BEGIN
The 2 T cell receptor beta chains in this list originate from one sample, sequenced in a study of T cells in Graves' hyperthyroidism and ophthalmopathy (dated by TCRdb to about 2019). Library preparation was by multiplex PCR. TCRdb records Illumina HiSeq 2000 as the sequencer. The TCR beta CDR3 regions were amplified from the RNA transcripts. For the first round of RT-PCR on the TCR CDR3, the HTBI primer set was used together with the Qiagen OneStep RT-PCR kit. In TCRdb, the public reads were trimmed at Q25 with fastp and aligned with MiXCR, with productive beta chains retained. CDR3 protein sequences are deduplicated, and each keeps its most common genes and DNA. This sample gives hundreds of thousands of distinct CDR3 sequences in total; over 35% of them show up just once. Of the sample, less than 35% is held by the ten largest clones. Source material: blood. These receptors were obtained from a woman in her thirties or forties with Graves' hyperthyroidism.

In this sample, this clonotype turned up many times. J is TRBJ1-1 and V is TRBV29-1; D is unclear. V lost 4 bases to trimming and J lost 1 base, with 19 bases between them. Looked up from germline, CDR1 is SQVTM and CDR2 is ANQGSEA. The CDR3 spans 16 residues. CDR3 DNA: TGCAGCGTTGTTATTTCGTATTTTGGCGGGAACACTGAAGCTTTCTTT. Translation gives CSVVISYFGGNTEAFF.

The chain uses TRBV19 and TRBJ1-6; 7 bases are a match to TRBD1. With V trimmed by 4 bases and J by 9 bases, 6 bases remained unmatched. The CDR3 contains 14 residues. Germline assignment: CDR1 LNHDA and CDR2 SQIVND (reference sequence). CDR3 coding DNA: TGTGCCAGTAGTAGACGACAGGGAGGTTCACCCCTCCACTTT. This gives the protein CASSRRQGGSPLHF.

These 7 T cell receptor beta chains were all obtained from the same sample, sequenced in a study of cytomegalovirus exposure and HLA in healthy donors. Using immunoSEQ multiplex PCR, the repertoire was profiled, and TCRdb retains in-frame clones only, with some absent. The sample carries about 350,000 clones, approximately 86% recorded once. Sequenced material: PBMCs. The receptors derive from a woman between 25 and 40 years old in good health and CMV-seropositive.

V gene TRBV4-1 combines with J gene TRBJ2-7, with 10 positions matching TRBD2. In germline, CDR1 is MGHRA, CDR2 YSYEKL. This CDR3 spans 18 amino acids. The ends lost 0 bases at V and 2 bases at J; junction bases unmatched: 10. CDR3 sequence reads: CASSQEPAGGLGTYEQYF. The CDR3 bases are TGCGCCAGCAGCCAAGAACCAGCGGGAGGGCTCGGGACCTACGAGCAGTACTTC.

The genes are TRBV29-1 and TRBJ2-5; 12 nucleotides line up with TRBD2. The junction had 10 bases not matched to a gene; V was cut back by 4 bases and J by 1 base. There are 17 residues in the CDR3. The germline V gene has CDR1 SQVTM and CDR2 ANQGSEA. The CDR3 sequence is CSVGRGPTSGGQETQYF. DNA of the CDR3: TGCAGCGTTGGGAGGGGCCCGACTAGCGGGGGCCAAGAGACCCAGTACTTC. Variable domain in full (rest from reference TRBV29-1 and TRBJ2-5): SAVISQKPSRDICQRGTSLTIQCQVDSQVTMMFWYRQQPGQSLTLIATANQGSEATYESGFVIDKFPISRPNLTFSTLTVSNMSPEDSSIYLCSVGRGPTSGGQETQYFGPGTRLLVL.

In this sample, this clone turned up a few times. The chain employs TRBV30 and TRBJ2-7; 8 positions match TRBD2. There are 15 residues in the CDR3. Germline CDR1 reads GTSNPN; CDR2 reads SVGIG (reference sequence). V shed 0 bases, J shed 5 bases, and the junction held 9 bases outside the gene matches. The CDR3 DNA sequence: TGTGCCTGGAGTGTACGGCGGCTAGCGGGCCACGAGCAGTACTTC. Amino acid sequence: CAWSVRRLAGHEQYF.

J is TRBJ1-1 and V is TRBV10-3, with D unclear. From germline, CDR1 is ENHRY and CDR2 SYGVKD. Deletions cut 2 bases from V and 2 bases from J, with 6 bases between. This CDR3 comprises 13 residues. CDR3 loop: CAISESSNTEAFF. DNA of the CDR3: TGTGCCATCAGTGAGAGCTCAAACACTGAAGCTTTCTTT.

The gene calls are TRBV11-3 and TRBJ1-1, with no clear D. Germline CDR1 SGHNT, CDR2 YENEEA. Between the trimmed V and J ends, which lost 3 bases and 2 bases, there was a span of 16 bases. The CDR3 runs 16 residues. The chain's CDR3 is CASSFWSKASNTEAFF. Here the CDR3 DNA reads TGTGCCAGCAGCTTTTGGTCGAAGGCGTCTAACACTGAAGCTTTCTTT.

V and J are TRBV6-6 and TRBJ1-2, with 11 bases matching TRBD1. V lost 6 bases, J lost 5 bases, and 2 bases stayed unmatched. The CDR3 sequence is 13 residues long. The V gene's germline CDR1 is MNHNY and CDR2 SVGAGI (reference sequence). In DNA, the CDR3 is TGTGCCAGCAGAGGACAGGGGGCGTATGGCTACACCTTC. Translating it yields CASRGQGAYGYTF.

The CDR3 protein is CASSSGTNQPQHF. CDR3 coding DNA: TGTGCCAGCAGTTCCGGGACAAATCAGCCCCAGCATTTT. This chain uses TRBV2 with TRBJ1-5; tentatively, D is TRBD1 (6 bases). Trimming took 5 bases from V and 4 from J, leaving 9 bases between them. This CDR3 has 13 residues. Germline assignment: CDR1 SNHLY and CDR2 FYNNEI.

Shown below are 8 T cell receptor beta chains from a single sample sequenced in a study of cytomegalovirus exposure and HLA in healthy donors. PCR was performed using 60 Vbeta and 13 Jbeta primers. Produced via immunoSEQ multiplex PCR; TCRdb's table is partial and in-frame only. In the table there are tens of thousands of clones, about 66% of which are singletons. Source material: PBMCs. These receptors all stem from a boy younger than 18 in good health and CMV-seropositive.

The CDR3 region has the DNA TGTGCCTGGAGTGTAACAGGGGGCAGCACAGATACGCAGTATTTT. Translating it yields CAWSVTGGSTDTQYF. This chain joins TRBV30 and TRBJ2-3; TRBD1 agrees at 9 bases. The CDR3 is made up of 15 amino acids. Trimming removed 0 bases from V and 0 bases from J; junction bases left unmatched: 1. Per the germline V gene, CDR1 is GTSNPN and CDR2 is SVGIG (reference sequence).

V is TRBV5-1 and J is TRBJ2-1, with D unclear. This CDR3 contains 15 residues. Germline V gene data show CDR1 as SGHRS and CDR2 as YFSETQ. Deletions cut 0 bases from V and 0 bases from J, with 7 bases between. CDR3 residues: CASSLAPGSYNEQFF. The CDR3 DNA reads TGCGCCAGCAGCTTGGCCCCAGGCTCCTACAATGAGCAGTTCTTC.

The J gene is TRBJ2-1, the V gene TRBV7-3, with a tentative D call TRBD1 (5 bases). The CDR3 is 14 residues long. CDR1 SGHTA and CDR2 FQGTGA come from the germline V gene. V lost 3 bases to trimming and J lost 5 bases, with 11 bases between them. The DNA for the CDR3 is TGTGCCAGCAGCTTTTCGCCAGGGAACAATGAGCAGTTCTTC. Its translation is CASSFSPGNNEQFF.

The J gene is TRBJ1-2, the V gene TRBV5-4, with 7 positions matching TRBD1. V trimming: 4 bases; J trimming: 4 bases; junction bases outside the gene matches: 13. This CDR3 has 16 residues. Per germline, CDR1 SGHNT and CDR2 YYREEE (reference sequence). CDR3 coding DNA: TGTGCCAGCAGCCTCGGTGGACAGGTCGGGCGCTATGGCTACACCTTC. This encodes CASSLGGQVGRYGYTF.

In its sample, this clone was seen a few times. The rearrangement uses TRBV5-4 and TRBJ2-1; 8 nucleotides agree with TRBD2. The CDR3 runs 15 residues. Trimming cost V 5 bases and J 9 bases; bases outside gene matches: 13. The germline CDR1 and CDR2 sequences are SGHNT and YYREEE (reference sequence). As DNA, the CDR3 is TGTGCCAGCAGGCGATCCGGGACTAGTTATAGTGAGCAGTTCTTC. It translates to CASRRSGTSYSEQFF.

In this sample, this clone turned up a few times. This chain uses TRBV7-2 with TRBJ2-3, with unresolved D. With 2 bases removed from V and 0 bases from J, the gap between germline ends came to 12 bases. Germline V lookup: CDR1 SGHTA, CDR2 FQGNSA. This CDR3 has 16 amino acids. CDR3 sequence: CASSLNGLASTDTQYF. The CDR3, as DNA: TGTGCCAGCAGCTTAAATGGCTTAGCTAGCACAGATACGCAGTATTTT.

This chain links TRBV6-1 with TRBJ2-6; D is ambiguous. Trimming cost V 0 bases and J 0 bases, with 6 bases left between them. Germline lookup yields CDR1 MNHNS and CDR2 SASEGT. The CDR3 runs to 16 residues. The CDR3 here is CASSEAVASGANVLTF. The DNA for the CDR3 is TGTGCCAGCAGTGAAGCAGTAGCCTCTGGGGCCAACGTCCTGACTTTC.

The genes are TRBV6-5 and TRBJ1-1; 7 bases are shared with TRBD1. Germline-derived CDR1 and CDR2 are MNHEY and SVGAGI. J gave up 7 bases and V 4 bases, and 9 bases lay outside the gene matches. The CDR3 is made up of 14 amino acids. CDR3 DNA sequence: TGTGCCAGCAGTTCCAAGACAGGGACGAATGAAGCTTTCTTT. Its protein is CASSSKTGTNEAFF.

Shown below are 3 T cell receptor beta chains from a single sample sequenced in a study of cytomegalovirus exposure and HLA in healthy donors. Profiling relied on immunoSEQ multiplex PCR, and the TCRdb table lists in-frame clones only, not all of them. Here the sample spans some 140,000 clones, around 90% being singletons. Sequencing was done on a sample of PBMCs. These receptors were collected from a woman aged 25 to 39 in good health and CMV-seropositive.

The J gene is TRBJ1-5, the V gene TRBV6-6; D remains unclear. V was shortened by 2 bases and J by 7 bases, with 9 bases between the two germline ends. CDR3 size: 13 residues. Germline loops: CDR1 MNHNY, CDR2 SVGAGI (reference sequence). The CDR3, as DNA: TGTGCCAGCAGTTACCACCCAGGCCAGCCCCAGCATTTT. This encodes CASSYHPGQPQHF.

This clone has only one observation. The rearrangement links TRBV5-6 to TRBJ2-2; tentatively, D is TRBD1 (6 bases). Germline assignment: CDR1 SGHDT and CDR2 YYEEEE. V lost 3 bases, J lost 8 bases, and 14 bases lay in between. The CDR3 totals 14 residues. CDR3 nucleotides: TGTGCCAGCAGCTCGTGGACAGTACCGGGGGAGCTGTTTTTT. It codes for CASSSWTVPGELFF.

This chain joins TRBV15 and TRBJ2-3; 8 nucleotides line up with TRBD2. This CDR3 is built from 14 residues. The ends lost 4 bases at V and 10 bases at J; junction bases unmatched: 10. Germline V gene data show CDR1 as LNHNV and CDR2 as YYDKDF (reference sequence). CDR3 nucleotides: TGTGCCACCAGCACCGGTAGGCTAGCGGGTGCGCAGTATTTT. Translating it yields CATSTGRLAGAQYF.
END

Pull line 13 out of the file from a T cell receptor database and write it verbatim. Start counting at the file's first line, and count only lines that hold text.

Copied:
The CDR3 region has the DNA TGTGCCTGGAGTGTAACAGGGGGCAGCACAGATACGCAGTATTTT. Translating it yields CAWSVTGGSTDTQYF. This chain joins TRBV30 and TRBJ2-3; TRBD1 agrees at 9 bases. The CDR3 is made up of 15 amino acids. Trimming removed 0 bases from V and 0 bases from J; junction bases left unmatched: 1. Per the germline V gene, CDR1 is GTSNPN and CDR2 is SVGIG (reference sequence).